Michigan State University is one of a growing number of institutions using video testimonies from genocide survivors to inspire learning and new research insights across multiple academic disciplines. The University is providing its students, faculty and researchers with access to University of Southern California (USC) Shoah Foundation’s Visual History Archive®, the world’s largest collection of eyewitness accounts from genocide witnesses and survivors, available through ProQuest.
“Moving forward into an era in which we will no longer be able to speak with Holocaust survivors personally, oral testimonies provide essential historical and emotional truths about the Holocaust,” said Amy Simon, William and Audrey Farber Family Endowed Chair in Holocaust Studies and European Jewish History at Michigan State University.
“Faculty from a range of disciplines are interested in furthering their research through this archive,” added Simon. “All of us hope to complement our printed sources with these oral testimonies as we write about history, language, economics, trauma studies, literature, and more. Many of us have also begun using these testimonies in the classroom, encouraging our students to delve into them in their own research.”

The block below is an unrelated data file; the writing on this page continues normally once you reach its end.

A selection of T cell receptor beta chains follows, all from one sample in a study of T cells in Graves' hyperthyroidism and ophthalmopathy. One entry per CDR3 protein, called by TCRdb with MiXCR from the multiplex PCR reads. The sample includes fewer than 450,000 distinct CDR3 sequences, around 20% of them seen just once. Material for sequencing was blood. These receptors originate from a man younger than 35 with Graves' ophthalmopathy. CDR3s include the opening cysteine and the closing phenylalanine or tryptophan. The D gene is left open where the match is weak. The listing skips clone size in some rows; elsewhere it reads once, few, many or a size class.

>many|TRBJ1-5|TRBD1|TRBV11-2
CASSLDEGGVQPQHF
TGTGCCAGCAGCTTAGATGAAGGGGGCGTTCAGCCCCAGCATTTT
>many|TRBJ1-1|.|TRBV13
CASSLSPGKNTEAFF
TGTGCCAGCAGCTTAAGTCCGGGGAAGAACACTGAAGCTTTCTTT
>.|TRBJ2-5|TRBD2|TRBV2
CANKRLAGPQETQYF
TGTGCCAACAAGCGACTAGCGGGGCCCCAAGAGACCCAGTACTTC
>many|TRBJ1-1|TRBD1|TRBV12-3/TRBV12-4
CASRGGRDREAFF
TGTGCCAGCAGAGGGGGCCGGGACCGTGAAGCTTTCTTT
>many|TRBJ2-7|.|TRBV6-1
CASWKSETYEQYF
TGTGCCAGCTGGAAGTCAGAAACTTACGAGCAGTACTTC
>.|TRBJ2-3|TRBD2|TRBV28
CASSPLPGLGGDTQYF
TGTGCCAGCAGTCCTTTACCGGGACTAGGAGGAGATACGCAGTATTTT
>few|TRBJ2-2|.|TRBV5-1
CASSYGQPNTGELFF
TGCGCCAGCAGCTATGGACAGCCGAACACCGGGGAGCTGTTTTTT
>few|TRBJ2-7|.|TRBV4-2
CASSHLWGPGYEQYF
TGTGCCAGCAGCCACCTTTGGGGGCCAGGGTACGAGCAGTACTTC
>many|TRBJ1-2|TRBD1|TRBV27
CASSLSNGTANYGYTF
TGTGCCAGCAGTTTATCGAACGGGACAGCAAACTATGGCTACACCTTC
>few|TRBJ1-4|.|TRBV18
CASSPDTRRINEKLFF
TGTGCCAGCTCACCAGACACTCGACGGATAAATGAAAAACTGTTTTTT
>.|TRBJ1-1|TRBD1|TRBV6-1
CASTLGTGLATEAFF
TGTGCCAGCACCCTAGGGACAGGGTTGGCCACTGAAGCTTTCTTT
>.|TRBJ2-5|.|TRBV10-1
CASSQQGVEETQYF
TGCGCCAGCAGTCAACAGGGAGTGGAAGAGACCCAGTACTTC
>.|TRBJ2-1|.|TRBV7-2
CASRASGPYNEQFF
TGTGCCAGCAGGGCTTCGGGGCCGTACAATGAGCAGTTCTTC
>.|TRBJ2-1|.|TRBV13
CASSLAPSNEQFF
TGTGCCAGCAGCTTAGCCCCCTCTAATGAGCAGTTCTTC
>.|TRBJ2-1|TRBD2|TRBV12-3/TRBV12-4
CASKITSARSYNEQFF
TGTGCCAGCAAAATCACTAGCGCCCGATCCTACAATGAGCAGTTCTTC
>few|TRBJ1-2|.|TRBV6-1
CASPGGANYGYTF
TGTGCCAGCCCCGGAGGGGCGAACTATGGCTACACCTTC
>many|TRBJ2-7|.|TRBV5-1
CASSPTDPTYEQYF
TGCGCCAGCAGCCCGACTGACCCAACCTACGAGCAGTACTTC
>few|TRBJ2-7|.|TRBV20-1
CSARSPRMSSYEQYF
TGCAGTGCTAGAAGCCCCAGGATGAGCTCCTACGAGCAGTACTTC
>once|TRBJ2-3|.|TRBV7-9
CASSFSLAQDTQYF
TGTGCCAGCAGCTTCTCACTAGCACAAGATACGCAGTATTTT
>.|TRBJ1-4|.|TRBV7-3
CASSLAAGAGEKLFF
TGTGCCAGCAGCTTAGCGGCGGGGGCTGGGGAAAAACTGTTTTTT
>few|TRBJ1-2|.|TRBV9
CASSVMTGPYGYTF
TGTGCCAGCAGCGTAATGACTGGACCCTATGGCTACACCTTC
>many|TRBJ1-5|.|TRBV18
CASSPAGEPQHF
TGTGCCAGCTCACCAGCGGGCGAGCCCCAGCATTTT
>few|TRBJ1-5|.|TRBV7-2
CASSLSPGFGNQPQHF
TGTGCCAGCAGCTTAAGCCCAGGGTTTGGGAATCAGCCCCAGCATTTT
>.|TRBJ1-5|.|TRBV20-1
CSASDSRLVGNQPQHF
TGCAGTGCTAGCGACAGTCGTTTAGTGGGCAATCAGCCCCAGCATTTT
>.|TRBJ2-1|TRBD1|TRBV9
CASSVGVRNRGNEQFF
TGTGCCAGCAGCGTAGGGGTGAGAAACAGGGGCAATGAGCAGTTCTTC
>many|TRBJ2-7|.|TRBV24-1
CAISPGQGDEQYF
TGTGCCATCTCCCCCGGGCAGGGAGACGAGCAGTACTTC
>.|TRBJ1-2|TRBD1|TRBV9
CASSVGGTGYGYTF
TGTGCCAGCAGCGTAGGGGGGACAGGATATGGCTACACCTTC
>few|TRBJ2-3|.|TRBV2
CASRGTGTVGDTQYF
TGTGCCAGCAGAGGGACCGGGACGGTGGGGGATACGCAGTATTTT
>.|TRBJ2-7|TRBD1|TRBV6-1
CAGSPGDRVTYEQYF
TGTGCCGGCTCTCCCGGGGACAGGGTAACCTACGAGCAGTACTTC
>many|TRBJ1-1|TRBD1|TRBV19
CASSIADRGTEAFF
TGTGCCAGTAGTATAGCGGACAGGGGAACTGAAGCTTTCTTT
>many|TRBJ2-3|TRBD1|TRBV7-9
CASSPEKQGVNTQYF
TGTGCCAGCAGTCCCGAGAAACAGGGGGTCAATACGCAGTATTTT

The Visual History Archive includes 54,000 video interviews, each one a source of unique and powerful stories from the Holocaust and other genocides, including those that occurred in Rwanda, Guatemala, Armenia and Nanjing. Soon to be added will be testimonies from Cambodia. The average length of each testimony is about two hours, preserving a complete personal history of life before, during and after the subject’s firsthand experience with genocide. Digitized, fully searchable via indexed keywords, and hyperlinked to the minute, the archive contains more than 114,000 hours of testimony that can be precisely narrowed to pinpoint topics of interest, making it particularly useful to students, faculty and researchers.
USC Shoah Foundation and ProQuest launched a partnership in 2016 to dramatically improve access, discovery and contextual understanding to the content of the Visual History Archive. The ability to connect the streamed video and metadata to a library’s holdings of ProQuest content – which can span dissertations, historical news, periodicals, scholarly journals, government records, primary source documents, and ebooks – provides researchers with a much richer experience and greater insights about the impact of these exceptional testimonies.